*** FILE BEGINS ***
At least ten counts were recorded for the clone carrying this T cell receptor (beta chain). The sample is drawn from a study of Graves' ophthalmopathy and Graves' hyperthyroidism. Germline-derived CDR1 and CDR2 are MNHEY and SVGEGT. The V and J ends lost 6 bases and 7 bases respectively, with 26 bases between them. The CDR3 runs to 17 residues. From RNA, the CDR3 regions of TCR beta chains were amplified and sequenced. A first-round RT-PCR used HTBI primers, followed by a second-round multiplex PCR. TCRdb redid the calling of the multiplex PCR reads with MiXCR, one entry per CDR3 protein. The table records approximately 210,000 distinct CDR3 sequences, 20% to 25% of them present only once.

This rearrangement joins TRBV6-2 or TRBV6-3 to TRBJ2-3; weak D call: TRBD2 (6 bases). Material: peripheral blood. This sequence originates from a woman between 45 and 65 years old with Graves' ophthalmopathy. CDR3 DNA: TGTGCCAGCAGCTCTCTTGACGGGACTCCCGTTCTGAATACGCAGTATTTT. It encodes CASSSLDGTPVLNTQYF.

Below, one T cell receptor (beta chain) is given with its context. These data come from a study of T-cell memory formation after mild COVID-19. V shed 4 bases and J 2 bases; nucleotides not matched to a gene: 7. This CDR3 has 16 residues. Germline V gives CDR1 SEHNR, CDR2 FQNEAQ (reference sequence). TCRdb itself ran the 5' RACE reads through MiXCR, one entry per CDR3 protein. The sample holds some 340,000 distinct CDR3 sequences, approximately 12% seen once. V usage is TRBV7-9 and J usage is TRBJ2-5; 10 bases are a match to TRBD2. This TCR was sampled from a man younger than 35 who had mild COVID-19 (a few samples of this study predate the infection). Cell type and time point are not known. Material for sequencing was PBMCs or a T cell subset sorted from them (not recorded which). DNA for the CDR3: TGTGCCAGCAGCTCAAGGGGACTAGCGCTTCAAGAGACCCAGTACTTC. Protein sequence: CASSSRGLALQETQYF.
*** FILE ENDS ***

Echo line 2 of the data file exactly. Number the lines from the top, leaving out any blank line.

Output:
This rearrangement joins TRBV6-2 or TRBV6-3 to TRBJ2-3; weak D call: TRBD2 (6 bases). Material: peripheral blood. This sequence originates from a woman between 45 and 65 years old with Graves' ophthalmopathy. CDR3 DNA: TGTGCCAGCAGCTCTCTTGACGGGACTCCCGTTCTGAATACGCAGTATTTT. It encodes CASSSLDGTPVLNTQYF.